Tenure extension of IGP: Ehindero and Okiro examples
Obasanjo extended the tenure of Ehindero by one year. Former President Yar’Adua extended the tenure of Okiro till 2010. But President Buhari cannot extend the tenure of IGP Ibrahim Idris because PDP called it attack on democracy. History will judge us.
Section 215, sub 1, paragraph (a) of the 1999 Constitution, states: “An Inspector-General of Police… subject to Section 216 (2) of this Constitution, shall be appointed by the President on the advice of the Nigeria Police Council from among serving members of the Nigeria Police Force.”
In January 2005, Inspector General Tafa Balogun was forced to resign after it was revealed that he was under investigation by the Economic and Financial Crimes Commission (EFCC). He was replaced by Sunday Ehindero.
In February 2006, Ehindero said the Force would send a bill to the National Assembly to amend Police Act to remove gender bias.
He also expressed pleasure that the Supreme Court judgment had declared that police lawyers could prosecute criminal cases in any court in Nigeria.
Obasanjo has further extended the tenure of Ehindero till May 29, 2007. Ehindero’s tenure had earlier been extended by one year on March 20, 2006 when he personally reminded the president officially that his tenure had come to an end.
The president was said to have told the Inspector General that the time was too short for him to start looking for another Inspector General at this crucial moment in the nation’s history.
He was said to have impressed it on Ehindero the need for him to stay on till the said date so as to organise the security for the forthcoming general election which he (President Obasanjo) was said to have described as a landmark as it would be the first transition from one civilian administration to another.
The development has now laid to rest speculations as to who would succeed Ehindero whose tenure, after the first extension, would have ended on March 19.
The president is at liberty to appoint any Commissioner of Police (CP), Assistant Inspector General of Police (AIG) and Deputy Inspector General of Police (DIG) as Inspector General.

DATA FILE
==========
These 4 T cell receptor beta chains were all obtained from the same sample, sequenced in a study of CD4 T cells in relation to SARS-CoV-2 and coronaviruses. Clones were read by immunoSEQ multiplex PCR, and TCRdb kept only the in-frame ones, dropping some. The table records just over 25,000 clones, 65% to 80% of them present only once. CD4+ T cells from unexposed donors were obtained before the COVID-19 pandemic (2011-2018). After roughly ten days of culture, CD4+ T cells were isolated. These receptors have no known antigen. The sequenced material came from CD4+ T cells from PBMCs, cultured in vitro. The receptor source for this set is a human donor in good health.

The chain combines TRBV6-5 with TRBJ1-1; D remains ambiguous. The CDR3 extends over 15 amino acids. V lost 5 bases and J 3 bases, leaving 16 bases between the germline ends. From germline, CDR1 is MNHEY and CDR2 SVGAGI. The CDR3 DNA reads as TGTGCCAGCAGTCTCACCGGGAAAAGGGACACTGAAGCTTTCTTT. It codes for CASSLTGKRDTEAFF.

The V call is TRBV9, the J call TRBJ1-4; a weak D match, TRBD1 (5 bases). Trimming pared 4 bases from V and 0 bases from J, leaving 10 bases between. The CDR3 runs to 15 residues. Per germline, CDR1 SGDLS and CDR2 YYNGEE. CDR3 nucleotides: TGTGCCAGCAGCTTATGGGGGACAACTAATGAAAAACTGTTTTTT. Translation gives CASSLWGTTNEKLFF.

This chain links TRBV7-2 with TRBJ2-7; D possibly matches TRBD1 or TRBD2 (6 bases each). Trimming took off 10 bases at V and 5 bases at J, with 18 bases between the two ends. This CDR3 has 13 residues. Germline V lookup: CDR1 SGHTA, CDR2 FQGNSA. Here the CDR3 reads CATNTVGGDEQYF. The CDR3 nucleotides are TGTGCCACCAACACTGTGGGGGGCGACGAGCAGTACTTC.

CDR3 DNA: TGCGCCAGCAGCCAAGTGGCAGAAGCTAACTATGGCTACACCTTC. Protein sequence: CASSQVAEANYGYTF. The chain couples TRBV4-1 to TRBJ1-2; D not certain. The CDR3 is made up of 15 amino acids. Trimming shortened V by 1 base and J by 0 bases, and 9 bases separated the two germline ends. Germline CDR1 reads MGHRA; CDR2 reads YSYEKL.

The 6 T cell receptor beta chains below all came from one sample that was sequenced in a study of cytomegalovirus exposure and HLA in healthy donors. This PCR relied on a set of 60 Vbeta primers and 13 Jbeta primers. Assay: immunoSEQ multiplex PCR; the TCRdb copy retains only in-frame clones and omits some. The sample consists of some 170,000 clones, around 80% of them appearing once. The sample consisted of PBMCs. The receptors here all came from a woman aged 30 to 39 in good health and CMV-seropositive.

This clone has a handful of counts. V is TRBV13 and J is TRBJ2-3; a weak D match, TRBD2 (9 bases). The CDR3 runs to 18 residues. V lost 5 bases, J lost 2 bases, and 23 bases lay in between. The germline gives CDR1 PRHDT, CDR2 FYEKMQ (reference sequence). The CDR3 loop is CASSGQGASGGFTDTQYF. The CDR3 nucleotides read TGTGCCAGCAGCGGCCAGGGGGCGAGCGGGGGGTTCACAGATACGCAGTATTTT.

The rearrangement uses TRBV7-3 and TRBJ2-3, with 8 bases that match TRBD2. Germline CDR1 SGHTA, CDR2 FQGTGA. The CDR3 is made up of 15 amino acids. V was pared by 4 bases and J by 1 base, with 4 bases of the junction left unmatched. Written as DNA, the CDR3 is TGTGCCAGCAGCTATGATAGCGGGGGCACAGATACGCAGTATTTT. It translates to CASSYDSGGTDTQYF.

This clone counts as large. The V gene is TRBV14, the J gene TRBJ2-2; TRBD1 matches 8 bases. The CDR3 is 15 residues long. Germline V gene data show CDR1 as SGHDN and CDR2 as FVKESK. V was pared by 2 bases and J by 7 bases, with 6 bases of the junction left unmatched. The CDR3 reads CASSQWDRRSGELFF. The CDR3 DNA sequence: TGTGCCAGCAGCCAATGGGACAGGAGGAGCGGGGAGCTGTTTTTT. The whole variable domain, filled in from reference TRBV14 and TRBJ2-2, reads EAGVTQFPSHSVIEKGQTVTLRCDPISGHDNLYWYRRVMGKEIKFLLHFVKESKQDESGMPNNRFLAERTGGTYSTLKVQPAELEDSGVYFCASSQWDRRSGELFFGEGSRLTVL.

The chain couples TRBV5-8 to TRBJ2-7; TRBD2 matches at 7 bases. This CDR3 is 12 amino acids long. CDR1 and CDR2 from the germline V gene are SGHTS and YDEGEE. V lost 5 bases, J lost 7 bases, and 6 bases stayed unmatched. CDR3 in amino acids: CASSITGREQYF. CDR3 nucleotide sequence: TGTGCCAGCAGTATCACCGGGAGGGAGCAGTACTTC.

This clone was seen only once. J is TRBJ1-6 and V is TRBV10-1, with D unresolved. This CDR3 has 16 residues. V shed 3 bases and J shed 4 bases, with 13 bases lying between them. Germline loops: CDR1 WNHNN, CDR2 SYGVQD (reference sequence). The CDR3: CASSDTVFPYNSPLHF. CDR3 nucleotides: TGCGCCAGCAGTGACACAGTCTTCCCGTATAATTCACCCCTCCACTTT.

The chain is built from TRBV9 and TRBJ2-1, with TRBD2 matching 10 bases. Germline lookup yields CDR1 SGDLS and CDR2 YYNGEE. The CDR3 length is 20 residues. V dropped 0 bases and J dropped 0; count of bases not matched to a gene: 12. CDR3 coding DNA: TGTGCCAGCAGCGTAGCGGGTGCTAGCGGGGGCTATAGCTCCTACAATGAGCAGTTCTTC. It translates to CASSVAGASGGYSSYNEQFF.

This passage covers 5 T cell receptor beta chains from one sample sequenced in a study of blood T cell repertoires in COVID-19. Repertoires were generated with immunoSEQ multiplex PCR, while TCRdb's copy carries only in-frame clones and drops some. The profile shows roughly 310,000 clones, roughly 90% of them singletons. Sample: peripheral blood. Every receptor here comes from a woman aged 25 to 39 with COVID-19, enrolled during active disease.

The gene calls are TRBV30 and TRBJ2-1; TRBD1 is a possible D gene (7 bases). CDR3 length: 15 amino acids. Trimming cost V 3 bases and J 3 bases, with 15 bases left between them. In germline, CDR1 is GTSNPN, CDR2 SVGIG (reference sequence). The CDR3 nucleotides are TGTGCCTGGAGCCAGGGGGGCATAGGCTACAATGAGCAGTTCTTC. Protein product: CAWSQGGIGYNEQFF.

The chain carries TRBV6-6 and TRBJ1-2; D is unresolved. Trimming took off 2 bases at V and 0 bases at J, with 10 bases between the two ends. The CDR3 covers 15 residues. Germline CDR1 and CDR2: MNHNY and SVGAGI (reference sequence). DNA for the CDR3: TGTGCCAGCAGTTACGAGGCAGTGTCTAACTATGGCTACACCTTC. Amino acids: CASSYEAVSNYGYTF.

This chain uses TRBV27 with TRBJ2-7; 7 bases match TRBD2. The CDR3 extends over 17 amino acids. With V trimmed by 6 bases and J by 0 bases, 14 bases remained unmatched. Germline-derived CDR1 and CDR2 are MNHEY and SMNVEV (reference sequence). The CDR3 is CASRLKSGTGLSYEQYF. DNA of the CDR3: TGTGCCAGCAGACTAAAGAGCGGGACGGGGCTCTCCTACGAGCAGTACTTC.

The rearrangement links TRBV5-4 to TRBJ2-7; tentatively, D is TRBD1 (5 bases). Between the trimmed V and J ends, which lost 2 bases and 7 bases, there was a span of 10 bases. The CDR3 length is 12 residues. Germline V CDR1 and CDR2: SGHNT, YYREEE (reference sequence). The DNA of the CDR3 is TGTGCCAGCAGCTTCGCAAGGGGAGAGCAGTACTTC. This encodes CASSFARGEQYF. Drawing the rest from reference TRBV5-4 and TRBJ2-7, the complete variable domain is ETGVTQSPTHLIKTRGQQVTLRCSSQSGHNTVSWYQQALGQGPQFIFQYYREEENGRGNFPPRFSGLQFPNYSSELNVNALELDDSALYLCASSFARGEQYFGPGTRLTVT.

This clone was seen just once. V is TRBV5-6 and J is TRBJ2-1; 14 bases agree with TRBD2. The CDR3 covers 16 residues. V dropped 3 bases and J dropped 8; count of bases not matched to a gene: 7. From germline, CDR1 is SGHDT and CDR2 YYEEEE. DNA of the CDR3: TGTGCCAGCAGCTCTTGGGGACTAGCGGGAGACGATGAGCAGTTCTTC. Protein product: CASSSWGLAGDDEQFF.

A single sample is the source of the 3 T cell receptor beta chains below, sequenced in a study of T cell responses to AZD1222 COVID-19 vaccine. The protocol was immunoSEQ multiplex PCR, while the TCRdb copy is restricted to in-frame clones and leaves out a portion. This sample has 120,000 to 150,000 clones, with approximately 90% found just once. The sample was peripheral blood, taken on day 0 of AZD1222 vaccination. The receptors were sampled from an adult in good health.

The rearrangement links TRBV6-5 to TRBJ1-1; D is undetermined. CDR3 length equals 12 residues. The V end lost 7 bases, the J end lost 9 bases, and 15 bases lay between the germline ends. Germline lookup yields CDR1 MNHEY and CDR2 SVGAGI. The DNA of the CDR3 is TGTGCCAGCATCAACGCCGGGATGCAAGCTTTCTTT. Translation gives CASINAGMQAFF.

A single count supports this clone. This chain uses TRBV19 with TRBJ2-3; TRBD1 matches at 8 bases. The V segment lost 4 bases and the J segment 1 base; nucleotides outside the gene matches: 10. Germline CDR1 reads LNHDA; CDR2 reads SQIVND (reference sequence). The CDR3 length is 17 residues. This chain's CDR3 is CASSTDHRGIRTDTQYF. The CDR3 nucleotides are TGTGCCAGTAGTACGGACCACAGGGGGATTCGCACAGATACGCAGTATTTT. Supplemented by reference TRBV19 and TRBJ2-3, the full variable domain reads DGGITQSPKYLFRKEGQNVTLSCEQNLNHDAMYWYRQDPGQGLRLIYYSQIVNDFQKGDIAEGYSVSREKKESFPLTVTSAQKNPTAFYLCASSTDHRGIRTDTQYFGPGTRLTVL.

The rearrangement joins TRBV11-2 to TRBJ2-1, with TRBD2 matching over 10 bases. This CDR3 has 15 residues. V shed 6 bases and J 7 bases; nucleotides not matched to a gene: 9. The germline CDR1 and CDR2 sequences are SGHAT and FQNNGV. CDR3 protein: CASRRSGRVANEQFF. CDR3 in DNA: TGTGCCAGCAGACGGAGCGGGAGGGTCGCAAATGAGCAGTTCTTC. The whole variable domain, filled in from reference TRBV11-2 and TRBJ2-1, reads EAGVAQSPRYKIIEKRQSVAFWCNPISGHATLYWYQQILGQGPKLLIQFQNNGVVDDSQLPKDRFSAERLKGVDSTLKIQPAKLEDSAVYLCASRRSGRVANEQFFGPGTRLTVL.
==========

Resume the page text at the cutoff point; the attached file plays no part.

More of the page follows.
All through the eight-year tenure of former President Olusegun Obasanjo between 1999 and 2007, officers from not just the South but his Southwest held the post, from Musiliu Smith, through Tafa Balogun to Sunday Ehindero. But in most cases, the issues of being appointed above other senior serving officers hardly arose, as it did in 2007 when Okiro got the job.
The extension of tenure of Okiro till 2010 by Yar’Adua, is a clear manifestation of the President’s foresight and willingness to reward hard work; it equally portrays him as a man who is not easily swayed by sentiment and emotions.
It would be recalled that Okiro, in keeping with service requirement, had written to Yar’Adua to notify him of his retirement in July this year.
This had expectedly triggered a flurry of campaigns and agitations by various interest groups over who should succeed him.
Unfortunately, these agitations, as legitimate as they might be, were coloured by ethnic, selfish and parochial interests, rather than competence of the person.
The presidency extended the tenure of office of Okiro by one year. Indications to this emerged as presidency sources in Abuja hinged the decision of Yar’Adua on the belief that the IG had performed excellently, since the confirmation of his appointment.
The Police Service Commission (PSC) recommended the one year extension to the presidency. Okiro was expected to proceed on his terminal leave that month when he would have spent 35 years mandatory service.
The extension was sequel to Okiro’s leadership style which had ensured security of life and property across the country.
The presidency was particularly happy that armed robbery attacks on banks, bullion vans and other commercial outlets in the country had almost become a thing of the past.
It was gathered that with the unfolding development, the IGP’s initial plan to commence his terminal leave, preparatory to his retirement might have been put on hold, at least for now.
The truth as far as the matter is concerned is that President Buhari as Commander-in-Chief of the Armed Forces is vested with power to extend or not to on the matter.
Instead of making a needless fuss about the tenure of IGP Idris, Nigerians should be calling for an extension of the tenure of the IGP because he has brought sound, workable and credible reforms to the police.
Was it not the same police under IGP Idris that provided security in Anambra State where the All Progressive Grand Alliance (APGA) won the governorship and lately senatorial bye-elections? Under him, even the PDP has won elections in Benue, Oyo, Kogi and Kaduna states even as foreign observers have hailed the outcome of such elections as they have been adjudged as credible, free and fair, as opposed to what the PDP is telling us.
But the issue of succession in the police has become a big, thorny, political issue that seems now to pose a serious threat to the hierarchical nature of police organisation and, therefore, the integrity of the force.
Appointment of the IGP is the prerogative of the President on the advice of the Police Service Commission, which advice the president may just ignore.
Donald wrote from Benin City.
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